Everything Old is New Again
October 16, 2015 | by Anthony C. Wood, Founder & Chair
Article from the Fall 2015 Newsletter
In the years before the 1965 passage of New York’s Landmarks Law, engaged and increasingly enraged New Yorkers worked through their civic organizations to employ exhibits, tours, plaques, public programs, and special publications to educate and enlist a constituency to advocate for the preservation of New York City’s threatened landmarks and historic neighborhoods. Even the airwaves were activated in 1961 with the first televised documentary on historic preservation in the City. Now, in the midst of the gala celebration of the 50th anniversary of New York City’s Landmarks Law, I have been struck by the fact that these time honored education and advocacy tools, refined, reimagined and often technologically upgraded, are still being used to educate and enlist generations of New Yorkers to the cause of historic preservation.
Certainly, the 50th anniversary celebration has added some exciting new approaches to engaging the public. Everything from marathons in Central Park to banners being flown across the City, from the illumination of the Empire State Building to the ringing of the NASDAQ bell, from preservation advocates looming large on the Jumbotron screen in Times Square to the “Honor Our Past, Imagine Our Future” billboard on the way to Kennedy airport have been employed to get the message out to as many New Yorkers as possible. However, what has fascinated me the most is not the wonderful new media being utilized but the continued embracing and robust deployment of the very tools that helped propel the passage of the Landmarks Law in the first place.
In the 1950s, several modest exhibits were mounted to help draw attention to New York City’s architectural treasures. The 50th anniversary has been celebrated with no less than ten new exhibits. Currently on view and extended through the end of the year is the blockbuster Saving Place: Fifty Years of New York City Landmarks exhibition at the Museum of the City of New York. A virtual smorgasbord of preservation-themed exhibits preceded it. Organizations ranging from the Alice Austen House and the Society of Illustrators to the New York School of Interior Design to the New York Transit Museum celebrated preservation with exhibitions highlighting scenic landmarks, interior landmarks, landmarks of transportation, landmarks the Scots built, lost landmarks, existing landmarks, potential landmarks; landmarks here, there, and everywhere! Those 1950s pre-law exhibits were only seen by a select crowd of a few hundred, today’s exhibits have reached a broad and vast audience of tens of thousands.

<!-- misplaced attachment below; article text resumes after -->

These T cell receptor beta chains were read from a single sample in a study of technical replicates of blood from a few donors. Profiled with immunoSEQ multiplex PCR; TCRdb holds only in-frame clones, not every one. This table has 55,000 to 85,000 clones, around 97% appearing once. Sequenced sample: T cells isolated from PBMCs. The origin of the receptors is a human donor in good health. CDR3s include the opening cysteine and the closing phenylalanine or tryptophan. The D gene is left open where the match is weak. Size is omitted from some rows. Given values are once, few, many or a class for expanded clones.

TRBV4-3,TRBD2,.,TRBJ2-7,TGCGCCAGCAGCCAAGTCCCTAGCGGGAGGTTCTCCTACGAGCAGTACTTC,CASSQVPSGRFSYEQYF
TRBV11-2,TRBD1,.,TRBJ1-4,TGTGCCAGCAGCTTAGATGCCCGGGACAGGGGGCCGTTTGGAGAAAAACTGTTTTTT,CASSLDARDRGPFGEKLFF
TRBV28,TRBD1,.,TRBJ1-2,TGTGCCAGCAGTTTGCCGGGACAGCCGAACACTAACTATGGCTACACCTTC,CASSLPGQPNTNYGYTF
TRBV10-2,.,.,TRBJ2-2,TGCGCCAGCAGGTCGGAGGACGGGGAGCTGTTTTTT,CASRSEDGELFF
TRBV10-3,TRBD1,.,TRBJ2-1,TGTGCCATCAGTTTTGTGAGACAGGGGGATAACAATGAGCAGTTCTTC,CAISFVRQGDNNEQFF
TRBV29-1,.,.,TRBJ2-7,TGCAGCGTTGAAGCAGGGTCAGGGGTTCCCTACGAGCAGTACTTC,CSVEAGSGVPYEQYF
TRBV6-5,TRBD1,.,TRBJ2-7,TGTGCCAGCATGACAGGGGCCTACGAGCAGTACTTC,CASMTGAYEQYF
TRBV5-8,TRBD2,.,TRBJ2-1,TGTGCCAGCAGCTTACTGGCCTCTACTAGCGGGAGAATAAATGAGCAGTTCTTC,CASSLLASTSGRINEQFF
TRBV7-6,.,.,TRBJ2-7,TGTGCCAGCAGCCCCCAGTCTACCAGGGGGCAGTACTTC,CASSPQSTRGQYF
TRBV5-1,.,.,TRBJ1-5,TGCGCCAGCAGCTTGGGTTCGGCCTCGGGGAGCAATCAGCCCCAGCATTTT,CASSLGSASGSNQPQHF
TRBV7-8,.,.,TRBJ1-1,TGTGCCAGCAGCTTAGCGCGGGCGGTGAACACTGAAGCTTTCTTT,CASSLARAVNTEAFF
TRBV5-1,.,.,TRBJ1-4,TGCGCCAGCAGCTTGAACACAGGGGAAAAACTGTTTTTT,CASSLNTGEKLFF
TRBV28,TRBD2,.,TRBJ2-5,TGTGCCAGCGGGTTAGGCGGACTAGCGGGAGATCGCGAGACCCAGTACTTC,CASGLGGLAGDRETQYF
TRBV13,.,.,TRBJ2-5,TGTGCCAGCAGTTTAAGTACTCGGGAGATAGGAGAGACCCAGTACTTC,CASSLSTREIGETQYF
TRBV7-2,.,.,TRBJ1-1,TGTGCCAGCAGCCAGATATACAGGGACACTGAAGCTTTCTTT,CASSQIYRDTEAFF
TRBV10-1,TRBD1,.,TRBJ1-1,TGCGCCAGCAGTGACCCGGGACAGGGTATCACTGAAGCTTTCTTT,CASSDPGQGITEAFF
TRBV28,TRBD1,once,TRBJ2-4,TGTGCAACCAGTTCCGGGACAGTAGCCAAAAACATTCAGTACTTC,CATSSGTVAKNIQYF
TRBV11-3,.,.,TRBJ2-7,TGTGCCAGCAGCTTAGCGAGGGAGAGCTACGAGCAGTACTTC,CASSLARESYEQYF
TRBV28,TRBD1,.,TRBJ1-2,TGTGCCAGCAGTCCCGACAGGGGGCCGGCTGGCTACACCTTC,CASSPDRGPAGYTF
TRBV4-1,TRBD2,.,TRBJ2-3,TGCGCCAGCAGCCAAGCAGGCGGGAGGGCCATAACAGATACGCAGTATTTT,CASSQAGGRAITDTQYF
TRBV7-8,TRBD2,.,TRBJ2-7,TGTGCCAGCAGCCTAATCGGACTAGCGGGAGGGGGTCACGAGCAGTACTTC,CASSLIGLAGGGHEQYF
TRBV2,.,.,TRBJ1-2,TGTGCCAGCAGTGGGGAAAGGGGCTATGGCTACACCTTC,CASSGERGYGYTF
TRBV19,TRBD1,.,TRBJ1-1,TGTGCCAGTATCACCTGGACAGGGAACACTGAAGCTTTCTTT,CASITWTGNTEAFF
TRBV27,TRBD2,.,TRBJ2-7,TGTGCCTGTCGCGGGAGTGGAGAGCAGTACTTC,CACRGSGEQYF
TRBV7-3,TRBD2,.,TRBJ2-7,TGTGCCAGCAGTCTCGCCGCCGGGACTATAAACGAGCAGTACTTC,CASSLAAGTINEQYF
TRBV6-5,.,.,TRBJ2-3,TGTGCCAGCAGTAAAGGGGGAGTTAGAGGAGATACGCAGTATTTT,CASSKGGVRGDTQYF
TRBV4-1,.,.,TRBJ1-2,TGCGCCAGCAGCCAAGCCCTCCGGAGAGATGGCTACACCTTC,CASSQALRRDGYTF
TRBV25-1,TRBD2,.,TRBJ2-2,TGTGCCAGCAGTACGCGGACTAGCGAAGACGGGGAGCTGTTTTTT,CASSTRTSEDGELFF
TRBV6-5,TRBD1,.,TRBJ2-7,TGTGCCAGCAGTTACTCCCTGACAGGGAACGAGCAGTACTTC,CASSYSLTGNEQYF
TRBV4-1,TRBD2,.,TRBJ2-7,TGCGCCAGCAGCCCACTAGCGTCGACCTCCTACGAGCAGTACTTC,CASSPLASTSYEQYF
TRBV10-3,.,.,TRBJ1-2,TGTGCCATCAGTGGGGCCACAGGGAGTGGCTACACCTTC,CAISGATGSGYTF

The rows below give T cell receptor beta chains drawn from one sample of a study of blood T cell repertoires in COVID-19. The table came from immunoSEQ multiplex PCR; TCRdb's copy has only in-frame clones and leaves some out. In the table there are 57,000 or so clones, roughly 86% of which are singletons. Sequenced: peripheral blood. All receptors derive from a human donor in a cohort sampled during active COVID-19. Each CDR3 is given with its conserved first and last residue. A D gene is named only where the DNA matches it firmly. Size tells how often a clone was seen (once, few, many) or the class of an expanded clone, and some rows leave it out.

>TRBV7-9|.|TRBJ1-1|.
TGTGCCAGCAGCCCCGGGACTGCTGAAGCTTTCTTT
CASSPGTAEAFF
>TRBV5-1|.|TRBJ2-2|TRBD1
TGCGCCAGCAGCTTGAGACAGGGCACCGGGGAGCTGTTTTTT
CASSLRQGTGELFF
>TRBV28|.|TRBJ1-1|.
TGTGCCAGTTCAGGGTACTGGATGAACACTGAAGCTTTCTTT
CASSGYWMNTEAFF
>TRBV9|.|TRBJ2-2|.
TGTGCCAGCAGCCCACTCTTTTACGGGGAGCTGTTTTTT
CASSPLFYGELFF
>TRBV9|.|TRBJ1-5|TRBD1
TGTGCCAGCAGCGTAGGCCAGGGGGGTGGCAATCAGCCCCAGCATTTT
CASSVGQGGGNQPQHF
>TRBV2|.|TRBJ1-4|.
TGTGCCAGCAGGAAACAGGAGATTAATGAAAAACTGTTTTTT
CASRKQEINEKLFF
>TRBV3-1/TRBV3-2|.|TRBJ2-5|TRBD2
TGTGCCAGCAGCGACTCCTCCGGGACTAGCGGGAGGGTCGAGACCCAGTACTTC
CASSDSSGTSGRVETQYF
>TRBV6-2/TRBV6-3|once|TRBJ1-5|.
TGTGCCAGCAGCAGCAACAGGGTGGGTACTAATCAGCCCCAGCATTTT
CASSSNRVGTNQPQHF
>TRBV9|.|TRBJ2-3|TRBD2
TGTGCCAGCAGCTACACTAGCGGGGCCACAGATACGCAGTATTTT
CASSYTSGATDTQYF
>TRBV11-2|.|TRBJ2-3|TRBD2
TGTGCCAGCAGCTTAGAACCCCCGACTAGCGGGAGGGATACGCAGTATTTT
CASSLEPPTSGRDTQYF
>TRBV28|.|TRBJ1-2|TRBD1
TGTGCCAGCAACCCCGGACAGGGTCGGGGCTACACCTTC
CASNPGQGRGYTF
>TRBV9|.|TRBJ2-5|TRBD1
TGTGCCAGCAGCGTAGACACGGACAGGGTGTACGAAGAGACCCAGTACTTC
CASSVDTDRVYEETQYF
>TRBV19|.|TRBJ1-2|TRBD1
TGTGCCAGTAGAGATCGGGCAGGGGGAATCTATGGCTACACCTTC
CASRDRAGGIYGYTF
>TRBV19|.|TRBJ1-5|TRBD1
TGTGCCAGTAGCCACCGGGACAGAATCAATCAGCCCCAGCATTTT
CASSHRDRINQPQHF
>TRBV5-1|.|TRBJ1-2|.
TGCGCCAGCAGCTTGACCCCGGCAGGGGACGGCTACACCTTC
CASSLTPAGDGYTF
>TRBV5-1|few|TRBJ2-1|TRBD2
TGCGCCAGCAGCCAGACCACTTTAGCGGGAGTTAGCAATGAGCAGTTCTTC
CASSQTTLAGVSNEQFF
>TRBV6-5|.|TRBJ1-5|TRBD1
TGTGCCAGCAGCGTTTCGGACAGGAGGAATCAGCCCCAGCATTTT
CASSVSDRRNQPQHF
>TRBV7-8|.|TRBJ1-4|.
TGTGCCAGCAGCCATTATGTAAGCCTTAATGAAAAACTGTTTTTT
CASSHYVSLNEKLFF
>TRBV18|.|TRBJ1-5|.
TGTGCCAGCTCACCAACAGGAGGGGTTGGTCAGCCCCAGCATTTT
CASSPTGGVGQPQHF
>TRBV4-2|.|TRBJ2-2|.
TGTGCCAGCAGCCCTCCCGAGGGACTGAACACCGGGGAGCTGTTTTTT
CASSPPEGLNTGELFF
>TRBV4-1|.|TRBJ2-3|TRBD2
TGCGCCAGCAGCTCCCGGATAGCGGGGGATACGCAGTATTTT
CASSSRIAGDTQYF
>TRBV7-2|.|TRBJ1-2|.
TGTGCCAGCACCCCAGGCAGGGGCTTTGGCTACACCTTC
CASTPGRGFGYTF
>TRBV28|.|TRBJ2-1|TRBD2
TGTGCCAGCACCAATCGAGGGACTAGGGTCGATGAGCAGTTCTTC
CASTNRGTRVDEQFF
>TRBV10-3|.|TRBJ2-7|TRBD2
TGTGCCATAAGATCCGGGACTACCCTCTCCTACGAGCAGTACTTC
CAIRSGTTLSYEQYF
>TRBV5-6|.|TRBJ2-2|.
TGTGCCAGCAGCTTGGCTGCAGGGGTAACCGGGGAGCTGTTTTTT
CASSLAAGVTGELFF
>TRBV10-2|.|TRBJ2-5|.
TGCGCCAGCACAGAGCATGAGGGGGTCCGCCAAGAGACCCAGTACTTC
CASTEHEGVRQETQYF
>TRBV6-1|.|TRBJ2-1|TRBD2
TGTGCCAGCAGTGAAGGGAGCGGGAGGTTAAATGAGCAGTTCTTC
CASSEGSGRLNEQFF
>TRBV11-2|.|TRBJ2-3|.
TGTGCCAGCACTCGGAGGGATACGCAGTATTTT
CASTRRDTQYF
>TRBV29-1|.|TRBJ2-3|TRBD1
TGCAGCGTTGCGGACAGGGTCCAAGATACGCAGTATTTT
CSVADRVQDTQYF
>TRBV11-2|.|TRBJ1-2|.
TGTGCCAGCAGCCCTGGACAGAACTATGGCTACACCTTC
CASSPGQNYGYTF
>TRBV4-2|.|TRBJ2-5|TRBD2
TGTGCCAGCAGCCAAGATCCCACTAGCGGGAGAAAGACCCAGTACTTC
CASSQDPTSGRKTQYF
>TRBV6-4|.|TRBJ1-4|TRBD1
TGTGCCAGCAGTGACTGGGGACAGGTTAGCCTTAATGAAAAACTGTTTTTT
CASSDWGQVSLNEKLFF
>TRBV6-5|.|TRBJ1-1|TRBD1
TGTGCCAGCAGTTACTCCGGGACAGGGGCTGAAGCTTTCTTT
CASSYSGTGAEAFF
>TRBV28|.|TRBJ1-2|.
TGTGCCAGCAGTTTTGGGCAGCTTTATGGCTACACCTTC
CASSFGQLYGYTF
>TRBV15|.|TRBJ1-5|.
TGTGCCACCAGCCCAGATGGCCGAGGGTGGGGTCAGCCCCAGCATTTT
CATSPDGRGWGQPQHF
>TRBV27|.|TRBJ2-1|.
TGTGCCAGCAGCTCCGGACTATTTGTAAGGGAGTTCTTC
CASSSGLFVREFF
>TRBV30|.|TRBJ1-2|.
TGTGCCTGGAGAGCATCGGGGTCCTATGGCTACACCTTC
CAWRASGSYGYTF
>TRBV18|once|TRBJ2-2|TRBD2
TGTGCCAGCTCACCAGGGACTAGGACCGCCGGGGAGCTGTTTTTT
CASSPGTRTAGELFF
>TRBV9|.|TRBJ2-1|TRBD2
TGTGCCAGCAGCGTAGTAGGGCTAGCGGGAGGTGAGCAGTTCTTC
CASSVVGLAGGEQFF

Architectural walking tours, inaugurated in New York City by the Municipal Art Society in 1956, have long been a staple of preservation awareness. Thanks to the 50th anniversary, walking tours and bus tours have reached a new level of intensity. Whether a marathon, all-day five borough bus tour of Art Deco treasures or an endless number of exhilarating romps through historic districts large and small, near and far, New Yorkers have gotten up close and personal to their history. Walk on New York!
The 1950s debuted the “Landmarks of New York” plaque program of the New York Community Trust. Thanks in part to the 50th anniversary, the cultural medallion program of the Historic Landmarks Preservation Center has been in high gear mounting medallions on sites linked to figures ranging from the Archive Project’s own favorite, the preservation great Albert S. Bard (grandfather of our Landmarks Law and subject of an article by yours truly in the latest issue of the Museum of the City of New York’s City Courant) to Bella Abzug, John Lindsay, and Dr. Jonas Salk.
As a young preservationist (yes, that was decades ago) I questioned the value of these old-fashioned preservation activities. Weren’t walking tours and plaques examples of 1950s preservation? Hadn’t we progressed beyond that? Shouldn’t our focus be on hard-edge preservation policy issues and the politics of preservation? Do exhibits, walking tours, documentaries, medallions, and the vast array of public programs that have accompanied them actually save buildings? Do they really help move the needle for the cause of historic preservation?